Eight of Keeler's earliest works first appeared in pulp fiction magazines like Complete Novel and Top Notch.
His first four novels were originally released in England by Hutchinson, beginning in 1924, with The Voice of the Seven Sparrows. Beginning in 1927, E. P. Dutton took over publication of Keeler's novels in the US. Between 1927 and 1942, Dutton would go on to release 37 novels by Keeler. In the United Kingdom, publication of Keeler's novels, sometimes with altered titles and reworked prose, fell to Ward Lock who went on to publish 48 novels by Keeler from 1929 to 1953. The Voice of the Seven Sparrows introduced audiences the world over to Keeler's complicated "webwork" story lines with wildly improbable in-story coincidences and sometimes sheerly baffling conclusions. Keeler's complex, labyrinthine stories mostly alienated his intended reading audience.
Keeler's relations with the Duttons grew increasingly erratic and strained as his novels grew increasingly longer and correspondingly less and less popular. His 1941 novel The Peacock Fan appears to take a dig at the Duttons through a pair of faintly disguised characters, and in 1942 after releasing The Book with the Orange Leaves he was finally dropped by Dutton, although Ward Lock continued to issue his books in the United Kingdom until 1953.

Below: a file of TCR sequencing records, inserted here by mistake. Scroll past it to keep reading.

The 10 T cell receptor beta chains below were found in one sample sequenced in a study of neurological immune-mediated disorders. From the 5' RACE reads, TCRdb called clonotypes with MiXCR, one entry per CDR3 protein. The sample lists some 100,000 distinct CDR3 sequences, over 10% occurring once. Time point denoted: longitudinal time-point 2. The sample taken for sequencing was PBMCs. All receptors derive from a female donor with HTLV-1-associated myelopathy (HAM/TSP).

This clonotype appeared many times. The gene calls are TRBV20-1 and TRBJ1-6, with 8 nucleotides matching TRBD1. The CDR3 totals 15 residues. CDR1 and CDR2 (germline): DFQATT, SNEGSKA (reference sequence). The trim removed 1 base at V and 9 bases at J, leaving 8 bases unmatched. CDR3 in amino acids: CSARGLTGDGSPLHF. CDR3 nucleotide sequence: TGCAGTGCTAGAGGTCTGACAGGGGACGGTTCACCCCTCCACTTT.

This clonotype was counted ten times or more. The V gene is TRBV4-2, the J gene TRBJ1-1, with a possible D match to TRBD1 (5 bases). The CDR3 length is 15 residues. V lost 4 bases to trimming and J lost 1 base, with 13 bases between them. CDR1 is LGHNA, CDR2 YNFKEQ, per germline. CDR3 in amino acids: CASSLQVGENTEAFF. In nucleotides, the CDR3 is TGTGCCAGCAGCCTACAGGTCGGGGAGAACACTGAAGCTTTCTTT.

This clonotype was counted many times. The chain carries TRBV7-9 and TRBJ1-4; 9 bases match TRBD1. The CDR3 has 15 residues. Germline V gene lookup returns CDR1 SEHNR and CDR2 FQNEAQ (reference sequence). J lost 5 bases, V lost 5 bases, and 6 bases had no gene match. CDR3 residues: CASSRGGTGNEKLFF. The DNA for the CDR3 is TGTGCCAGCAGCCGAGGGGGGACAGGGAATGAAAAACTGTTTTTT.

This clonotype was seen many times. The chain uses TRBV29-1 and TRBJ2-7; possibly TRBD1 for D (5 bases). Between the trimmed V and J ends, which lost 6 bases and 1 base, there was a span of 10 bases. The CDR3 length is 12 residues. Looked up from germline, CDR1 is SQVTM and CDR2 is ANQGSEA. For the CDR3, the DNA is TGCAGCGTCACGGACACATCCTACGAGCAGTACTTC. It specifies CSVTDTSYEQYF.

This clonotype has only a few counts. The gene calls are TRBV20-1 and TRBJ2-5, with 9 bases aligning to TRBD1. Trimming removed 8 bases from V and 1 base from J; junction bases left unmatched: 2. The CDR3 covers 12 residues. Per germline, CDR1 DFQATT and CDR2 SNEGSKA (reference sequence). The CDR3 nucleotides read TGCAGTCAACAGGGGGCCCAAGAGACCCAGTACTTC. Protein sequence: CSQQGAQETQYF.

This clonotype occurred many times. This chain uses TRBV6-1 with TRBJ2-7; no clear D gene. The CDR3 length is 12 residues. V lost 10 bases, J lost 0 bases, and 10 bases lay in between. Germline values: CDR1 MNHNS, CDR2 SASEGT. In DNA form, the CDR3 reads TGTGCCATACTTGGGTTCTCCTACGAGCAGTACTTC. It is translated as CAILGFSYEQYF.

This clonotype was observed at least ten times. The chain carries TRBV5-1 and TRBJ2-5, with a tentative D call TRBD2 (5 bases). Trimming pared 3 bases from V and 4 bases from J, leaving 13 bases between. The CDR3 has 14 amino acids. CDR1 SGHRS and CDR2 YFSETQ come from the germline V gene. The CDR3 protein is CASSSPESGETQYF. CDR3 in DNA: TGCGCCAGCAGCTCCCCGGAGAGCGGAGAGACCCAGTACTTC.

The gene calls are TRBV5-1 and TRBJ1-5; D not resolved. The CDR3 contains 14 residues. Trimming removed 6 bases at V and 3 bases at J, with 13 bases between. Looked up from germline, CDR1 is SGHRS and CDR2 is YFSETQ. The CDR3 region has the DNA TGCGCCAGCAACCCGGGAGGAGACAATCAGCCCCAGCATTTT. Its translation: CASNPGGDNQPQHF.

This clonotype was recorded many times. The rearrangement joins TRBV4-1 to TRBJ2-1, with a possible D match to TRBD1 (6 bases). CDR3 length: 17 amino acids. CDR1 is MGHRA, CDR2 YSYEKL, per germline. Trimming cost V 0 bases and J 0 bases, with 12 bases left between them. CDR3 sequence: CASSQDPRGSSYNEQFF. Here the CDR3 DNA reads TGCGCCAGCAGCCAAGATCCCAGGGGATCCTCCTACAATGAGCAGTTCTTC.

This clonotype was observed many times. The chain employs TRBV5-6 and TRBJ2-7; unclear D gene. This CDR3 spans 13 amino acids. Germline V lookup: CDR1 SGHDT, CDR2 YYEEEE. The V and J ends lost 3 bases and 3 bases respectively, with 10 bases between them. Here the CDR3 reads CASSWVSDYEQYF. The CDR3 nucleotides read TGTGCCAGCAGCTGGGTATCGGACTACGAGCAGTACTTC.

Because of his initial popularity with Dutton, however, Keeler began to gain some notoriety in the mid-1930s as a purveyor of new and original stories. His popularity peaked when his book Sing Sing Nights was used to "suggest" two different low-budget mystery/adventure films, Sing Sing Nights (Monogram Pictures, 1933) and The Mysterious Mr. Wong (Monogram, 1935), the latter of which starred screen legend Bela Lugosi. During this period Keeler was employed as an editor for Ten Story Book, a popular pulp short-story magazine that also included photos of nude and scantily clad young women. Keeler proceeded to fill the spaces between the stories with his own peculiar brand of humor, as well as illustrations by his wife. (He also included frequent publicity for his own books.)